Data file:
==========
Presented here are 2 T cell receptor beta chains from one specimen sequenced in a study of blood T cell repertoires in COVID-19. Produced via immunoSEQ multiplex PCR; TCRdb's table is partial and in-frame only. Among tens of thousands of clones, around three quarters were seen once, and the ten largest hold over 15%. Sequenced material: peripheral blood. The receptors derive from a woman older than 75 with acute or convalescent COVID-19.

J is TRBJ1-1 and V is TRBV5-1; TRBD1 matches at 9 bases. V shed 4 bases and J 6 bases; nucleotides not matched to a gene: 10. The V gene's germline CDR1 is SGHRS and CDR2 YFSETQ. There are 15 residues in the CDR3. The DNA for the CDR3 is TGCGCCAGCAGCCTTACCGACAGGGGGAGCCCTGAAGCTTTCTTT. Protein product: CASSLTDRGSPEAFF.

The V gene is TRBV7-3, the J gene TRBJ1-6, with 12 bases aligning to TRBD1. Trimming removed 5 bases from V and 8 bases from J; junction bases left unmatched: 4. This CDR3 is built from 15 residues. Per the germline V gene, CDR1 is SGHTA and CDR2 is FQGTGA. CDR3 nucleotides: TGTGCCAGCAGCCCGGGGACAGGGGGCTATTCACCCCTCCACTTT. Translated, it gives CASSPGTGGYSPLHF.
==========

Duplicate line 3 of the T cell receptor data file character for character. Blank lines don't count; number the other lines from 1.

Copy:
The V gene is TRBV7-3, the J gene TRBJ1-6, with 12 bases aligning to TRBD1. Trimming removed 5 bases from V and 8 bases from J; junction bases left unmatched: 4. This CDR3 is built from 15 residues. Per the germline V gene, CDR1 is SGHTA and CDR2 is FQGTGA. CDR3 nucleotides: TGTGCCAGCAGCCCGGGGACAGGGGGCTATTCACCCCTCCACTTT. Translated, it gives CASSPGTGGYSPLHF.